The rigor of the Toyota Production System. A laser focus on meeting customer expectations. And a relentless drive to eliminate defects. These factors have lifted The Raymond Corporation to the top of the material-handling equipment business and earned the Greene, N.Y.-based manufacturer a 2014 IndustryWeek Best Plants Award.
Founded in 1922, the family-run forklift maker was bought by Toyota in 2000 and began installing its parent company’s celebrated production system in 2007. Raymond’s meticulous, deliberate implementation of the Toyota system took about three years to complete, and since then TPS has become Raymond’s bedrock and catapulted the company to remarkable success as its post-recession business has come roaring back.
At A Glance
The Raymond Corp.
Start-up Date: 1922
Achievements: In-plant defect rate reduced 75% over last three years; achieved on-time delivery rate of 99%; increased labor productivity by 13.4% over last three years
"The Toyota Production System is the key to everything we do here," says Rick Harrington, Raymond’s vice president of U.S. Manufacturing "It motivates our people and helps them remember and continually recognize that everything we do is geared to our customer. If we can’t take care of our customer and surpass his expectations by giving him our highest-quality product, whether it’s a truck or one of our services, then we’ve failed."
Harrington says his co-workers’ embrace of TPS is Raymond’s most important advantage over its competitors because it "brings great urgency to resolve nagging issues, repeat issues."
"TPS really helps our whole team and all of the support groups get that same sense of urgency," he says. "In many factories, it’s easy to tell the difference between an ops guy and an engineer. But we try to use the Toyota Production System so you can’t tell the difference. The engineer has the same amount of urgency, the same amount of 'I gotta get this fixed because it’s impacting the line, it’s impacting the customer.’"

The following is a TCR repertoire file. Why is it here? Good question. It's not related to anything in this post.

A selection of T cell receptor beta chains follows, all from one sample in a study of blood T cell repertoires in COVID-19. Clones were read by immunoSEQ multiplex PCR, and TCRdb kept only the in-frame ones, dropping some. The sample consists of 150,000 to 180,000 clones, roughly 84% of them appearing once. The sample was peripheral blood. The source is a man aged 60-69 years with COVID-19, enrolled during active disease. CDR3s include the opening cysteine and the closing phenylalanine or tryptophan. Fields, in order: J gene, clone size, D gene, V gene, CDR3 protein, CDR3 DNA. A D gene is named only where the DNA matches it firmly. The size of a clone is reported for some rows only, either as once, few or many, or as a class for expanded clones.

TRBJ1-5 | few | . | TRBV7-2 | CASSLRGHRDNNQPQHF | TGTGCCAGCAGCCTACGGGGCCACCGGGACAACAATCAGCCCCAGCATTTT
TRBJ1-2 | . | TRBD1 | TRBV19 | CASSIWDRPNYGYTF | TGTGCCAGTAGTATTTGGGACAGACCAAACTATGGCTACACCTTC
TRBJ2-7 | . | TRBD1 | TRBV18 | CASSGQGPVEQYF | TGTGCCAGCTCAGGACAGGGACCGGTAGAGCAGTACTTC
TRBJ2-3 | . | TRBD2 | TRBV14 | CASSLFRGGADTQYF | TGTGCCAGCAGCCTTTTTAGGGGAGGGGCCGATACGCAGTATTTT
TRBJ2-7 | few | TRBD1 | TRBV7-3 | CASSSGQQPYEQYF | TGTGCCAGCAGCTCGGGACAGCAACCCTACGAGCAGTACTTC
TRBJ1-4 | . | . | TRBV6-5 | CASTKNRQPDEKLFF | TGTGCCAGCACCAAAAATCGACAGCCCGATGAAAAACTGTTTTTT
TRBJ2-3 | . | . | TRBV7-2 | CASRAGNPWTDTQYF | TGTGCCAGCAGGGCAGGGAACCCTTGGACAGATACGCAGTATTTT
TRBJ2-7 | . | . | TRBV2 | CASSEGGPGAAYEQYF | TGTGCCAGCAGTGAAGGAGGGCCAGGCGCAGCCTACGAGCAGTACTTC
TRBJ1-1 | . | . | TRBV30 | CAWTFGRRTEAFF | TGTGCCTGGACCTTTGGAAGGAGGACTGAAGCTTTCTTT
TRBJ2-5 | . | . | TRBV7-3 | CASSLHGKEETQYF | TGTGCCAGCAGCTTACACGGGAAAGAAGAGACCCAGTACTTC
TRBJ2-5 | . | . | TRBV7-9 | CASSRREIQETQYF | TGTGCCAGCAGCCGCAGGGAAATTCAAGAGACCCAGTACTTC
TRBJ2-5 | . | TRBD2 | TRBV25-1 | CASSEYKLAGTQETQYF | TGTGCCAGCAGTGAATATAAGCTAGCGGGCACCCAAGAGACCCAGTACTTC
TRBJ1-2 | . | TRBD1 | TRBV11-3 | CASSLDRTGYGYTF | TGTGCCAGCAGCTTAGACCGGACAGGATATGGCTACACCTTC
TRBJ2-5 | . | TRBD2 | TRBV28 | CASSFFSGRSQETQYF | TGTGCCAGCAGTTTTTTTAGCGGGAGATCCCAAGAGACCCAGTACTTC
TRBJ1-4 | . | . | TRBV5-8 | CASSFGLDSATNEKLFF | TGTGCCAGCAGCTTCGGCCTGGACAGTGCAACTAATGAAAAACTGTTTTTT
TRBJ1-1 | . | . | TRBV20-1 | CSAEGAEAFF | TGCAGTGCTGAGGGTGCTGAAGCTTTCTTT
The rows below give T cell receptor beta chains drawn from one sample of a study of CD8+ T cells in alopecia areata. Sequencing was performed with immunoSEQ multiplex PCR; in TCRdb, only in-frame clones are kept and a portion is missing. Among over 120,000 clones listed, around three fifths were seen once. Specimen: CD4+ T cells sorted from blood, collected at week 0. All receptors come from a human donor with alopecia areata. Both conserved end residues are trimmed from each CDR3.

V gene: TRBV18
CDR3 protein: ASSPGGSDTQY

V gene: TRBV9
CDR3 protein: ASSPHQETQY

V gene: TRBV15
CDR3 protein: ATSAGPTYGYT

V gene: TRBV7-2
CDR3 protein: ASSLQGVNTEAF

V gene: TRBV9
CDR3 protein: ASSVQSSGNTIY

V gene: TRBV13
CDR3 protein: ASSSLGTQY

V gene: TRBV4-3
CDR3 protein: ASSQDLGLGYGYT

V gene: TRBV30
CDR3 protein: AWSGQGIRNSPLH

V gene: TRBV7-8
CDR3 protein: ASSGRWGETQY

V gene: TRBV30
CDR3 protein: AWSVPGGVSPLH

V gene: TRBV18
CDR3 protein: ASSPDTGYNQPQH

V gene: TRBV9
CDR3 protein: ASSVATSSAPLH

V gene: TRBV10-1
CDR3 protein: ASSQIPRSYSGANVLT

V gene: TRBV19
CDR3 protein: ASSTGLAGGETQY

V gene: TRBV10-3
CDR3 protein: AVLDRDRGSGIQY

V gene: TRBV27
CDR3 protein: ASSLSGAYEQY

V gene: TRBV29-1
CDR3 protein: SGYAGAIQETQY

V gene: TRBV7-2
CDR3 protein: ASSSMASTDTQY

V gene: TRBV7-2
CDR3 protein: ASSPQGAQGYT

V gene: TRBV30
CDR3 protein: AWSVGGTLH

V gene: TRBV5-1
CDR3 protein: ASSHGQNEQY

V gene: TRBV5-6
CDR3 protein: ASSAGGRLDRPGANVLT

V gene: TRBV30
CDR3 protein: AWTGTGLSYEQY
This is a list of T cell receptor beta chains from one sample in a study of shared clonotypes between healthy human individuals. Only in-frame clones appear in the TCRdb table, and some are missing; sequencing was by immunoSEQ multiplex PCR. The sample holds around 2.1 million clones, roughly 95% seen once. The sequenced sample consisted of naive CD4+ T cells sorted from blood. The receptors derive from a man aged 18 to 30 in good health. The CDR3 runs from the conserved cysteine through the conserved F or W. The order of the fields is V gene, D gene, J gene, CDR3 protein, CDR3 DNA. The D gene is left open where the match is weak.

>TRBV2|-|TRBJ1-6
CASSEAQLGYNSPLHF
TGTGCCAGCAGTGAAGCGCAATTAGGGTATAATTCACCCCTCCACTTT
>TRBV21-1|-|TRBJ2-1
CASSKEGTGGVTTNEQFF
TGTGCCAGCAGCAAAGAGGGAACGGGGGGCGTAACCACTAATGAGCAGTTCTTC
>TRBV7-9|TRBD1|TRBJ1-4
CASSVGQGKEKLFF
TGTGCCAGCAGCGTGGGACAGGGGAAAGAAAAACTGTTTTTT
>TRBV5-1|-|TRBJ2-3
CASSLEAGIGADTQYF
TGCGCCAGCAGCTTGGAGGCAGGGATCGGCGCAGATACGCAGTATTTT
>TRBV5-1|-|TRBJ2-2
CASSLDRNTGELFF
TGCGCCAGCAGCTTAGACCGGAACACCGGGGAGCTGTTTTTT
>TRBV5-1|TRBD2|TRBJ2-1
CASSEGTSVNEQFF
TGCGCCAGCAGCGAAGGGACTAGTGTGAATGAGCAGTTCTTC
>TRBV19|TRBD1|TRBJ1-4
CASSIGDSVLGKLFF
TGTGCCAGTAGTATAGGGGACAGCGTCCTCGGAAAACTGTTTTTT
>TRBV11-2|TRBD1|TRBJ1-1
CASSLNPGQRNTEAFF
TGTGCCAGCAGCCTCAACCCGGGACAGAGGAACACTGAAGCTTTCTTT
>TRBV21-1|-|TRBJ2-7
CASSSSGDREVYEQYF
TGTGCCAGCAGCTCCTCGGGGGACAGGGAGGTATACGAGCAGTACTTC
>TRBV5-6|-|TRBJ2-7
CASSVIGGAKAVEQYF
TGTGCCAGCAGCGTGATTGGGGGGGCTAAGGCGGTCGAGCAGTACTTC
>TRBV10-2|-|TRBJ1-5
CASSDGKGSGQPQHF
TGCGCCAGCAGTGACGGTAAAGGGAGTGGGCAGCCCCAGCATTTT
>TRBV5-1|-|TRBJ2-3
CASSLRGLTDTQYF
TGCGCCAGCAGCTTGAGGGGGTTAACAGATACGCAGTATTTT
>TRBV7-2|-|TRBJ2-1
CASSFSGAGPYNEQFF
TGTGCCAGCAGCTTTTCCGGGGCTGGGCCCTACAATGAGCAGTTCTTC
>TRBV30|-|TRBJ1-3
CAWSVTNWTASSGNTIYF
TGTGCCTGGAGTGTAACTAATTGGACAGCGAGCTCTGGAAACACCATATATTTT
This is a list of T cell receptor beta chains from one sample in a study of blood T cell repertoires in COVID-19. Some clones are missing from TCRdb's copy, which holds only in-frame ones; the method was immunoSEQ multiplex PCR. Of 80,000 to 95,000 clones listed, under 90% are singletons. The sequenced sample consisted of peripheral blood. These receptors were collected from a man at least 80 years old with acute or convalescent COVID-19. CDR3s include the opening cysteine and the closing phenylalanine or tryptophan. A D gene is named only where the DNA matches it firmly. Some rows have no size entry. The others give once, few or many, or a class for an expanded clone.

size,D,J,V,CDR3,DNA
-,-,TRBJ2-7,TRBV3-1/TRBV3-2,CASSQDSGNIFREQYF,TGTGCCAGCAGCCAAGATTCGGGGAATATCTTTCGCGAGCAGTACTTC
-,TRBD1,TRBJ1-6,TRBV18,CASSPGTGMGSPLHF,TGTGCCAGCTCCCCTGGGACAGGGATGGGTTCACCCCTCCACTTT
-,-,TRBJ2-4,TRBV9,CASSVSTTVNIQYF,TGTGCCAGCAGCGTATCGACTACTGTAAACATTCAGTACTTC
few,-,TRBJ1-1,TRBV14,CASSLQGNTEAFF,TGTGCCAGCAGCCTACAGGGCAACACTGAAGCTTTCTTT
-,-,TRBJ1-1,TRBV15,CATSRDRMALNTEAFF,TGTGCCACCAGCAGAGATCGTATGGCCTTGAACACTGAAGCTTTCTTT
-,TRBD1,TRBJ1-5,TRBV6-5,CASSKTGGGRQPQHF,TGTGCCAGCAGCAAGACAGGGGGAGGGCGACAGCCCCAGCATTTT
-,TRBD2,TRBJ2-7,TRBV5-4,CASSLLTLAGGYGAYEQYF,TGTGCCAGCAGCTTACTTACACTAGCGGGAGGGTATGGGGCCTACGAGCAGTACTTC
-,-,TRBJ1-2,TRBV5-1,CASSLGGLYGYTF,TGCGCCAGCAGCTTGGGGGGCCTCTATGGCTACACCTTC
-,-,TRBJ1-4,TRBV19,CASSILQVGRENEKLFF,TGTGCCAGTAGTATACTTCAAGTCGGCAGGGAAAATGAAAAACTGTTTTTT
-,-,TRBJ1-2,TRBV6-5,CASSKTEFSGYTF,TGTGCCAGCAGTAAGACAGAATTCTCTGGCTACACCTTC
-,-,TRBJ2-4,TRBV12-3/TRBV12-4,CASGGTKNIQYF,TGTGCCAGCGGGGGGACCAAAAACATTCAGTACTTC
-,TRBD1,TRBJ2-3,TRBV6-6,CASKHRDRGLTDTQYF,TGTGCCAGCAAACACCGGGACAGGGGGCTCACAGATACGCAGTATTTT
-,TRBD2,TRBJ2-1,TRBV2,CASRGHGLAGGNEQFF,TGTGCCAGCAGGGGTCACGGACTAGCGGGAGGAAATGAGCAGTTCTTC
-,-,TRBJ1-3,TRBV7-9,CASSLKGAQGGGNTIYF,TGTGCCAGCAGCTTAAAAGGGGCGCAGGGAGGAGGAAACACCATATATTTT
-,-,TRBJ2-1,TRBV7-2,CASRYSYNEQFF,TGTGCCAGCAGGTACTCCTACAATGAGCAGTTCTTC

Raymond’s team uses an eight-step problem-solving method that incorporates "genchi" -- "go see" -- coupled with an array of visual tools to speedily assess and resolve defects and related production problems.
"What sets us apart from other companies is the amount of visualization we do, the amount of standardization we have around that visualization, and the energy we put into our efforts to remove defects and reduce warranty costs," says Dan Klassen, Raymond’s vice president of Quality and Program Management. "This is part of our DNA now -- this whole approach to how we visualize and attack problems."
Weak Point Management -- Raymond’s term for this system of relentless react-and-attack to eradicate defects -- doesn’t exist in a vacuum. TPS Manager Scott Campbell points out that Raymond augments the WPM system with a pre-emptive visualization scheme called Change Point Management that anticipates production changes that could create openings for new defects and nips them in the bud.
While the reactive approach of Weak Point Management is important, Campbell says, the management team also is taking a proactive approach to defect reduction. "We anticipate when defects could occur, and we manage against that," he says.
"It’s all about the defects," Campbell says. "Zero: That’s the goal."